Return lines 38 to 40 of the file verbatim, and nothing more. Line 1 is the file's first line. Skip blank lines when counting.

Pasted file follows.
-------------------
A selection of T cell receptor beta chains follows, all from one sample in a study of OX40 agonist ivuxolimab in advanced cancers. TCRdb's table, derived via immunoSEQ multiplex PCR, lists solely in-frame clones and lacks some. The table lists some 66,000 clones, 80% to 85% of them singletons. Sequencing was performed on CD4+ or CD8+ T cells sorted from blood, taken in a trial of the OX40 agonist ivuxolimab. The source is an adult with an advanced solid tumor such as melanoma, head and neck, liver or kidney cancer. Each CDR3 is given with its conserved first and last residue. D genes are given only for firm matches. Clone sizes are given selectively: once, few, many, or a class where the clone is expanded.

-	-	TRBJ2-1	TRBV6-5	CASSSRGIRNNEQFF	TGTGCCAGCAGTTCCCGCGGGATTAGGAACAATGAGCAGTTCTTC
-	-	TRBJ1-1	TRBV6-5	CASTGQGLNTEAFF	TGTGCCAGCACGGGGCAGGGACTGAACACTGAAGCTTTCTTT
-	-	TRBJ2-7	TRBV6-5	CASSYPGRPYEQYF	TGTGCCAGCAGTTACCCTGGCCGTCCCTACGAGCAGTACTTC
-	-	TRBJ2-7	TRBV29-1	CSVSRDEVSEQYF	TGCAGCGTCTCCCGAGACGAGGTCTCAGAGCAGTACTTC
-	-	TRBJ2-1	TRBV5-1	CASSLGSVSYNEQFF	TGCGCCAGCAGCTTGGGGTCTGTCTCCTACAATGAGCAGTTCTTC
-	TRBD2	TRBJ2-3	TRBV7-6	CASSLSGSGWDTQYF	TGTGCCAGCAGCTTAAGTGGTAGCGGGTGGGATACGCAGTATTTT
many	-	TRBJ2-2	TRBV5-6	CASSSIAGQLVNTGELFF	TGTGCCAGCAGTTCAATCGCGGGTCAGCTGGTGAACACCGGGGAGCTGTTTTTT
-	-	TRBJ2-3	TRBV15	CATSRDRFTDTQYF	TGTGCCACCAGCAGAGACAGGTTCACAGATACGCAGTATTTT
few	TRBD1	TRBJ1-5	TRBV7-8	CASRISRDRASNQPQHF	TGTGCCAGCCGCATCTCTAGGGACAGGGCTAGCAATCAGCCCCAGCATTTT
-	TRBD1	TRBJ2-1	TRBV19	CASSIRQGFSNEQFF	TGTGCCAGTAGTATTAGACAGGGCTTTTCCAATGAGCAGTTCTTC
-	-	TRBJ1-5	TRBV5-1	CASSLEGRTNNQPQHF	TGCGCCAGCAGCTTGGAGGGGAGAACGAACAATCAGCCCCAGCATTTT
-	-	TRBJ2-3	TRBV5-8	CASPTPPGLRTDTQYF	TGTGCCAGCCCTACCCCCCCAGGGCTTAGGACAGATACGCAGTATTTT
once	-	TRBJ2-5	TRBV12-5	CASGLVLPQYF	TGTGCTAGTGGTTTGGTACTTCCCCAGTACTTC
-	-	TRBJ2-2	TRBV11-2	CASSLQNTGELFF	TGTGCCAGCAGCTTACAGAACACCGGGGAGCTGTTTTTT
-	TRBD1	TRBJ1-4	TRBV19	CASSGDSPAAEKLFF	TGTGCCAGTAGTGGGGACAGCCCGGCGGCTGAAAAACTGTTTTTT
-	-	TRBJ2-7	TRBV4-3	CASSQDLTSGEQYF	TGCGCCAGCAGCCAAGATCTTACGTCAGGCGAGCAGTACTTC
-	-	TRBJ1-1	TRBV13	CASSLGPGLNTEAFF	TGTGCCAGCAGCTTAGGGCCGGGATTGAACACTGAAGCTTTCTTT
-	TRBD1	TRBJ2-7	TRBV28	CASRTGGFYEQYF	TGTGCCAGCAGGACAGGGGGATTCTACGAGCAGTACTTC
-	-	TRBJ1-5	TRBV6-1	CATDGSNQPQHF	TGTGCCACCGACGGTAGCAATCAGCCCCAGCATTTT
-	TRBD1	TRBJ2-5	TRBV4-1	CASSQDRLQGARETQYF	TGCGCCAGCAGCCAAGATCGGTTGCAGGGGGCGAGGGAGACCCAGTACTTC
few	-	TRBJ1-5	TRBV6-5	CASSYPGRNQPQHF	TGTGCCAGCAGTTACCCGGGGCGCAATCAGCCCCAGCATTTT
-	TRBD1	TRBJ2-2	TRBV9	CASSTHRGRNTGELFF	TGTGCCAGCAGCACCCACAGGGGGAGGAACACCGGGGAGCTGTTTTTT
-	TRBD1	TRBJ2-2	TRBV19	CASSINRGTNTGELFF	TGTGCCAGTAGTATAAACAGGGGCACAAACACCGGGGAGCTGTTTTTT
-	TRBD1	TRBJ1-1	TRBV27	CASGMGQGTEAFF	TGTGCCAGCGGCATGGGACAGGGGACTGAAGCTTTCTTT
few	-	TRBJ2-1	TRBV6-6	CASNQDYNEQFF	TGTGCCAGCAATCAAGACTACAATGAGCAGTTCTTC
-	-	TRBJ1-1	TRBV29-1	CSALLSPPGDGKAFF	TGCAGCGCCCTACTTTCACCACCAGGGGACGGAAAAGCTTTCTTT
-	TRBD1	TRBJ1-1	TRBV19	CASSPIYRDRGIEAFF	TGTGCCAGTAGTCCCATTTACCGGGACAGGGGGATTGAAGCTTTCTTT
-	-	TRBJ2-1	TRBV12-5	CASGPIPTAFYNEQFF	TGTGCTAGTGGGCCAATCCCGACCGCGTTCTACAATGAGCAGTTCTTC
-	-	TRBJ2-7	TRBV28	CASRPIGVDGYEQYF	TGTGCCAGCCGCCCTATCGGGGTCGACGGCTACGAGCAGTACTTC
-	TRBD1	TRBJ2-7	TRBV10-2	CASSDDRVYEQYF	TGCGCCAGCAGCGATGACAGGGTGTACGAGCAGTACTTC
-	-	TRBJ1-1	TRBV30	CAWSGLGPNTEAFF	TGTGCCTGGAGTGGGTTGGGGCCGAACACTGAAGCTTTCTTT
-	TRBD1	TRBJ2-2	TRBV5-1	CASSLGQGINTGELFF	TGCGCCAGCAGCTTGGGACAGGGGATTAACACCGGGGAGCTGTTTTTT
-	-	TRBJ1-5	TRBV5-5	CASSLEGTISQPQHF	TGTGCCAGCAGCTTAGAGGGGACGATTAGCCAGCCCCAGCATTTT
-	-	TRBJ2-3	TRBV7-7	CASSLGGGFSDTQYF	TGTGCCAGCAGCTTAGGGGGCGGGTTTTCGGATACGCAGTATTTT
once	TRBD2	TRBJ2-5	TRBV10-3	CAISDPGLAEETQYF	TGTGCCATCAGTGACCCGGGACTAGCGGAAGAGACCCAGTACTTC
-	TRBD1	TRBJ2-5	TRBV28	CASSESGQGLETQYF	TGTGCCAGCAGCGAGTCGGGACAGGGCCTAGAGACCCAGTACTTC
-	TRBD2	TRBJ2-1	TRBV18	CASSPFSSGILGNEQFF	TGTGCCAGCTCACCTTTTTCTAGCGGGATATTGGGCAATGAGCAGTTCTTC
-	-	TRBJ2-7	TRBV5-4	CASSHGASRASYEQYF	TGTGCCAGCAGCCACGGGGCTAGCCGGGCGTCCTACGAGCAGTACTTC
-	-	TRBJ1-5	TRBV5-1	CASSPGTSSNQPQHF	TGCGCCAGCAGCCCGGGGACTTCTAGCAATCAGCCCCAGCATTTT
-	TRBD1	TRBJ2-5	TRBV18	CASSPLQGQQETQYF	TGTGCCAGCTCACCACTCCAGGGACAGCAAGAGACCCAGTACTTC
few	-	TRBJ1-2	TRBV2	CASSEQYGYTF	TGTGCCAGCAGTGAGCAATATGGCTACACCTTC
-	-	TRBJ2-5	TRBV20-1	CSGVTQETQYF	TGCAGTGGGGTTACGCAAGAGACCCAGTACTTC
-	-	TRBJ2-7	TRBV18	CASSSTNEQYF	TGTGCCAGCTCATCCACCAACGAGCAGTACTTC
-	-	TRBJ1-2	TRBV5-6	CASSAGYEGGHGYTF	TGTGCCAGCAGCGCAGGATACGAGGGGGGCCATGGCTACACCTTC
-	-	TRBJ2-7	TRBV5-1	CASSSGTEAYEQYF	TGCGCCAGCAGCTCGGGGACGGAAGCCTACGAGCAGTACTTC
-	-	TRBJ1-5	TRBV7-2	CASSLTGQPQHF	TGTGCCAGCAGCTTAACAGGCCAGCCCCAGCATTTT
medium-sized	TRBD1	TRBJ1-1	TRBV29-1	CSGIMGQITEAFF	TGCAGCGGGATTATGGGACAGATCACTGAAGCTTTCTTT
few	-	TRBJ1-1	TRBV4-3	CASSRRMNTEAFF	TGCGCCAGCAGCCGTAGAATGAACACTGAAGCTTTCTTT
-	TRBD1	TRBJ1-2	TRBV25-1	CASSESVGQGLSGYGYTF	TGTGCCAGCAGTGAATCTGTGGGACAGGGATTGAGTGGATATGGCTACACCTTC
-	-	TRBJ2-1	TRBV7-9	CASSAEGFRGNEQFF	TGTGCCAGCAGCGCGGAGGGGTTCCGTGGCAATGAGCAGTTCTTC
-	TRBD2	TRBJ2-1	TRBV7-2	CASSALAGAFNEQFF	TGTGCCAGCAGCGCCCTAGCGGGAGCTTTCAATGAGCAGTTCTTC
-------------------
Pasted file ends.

-	TRBD2	TRBJ2-1	TRBV18	CASSPFSSGILGNEQFF	TGTGCCAGCTCACCTTTTTCTAGCGGGATATTGGGCAATGAGCAGTTCTTC
-	-	TRBJ2-7	TRBV5-4	CASSHGASRASYEQYF	TGTGCCAGCAGCCACGGGGCTAGCCGGGCGTCCTACGAGCAGTACTTC
-	-	TRBJ1-5	TRBV5-1	CASSPGTSSNQPQHF	TGCGCCAGCAGCCCGGGGACTTCTAGCAATCAGCCCCAGCATTTT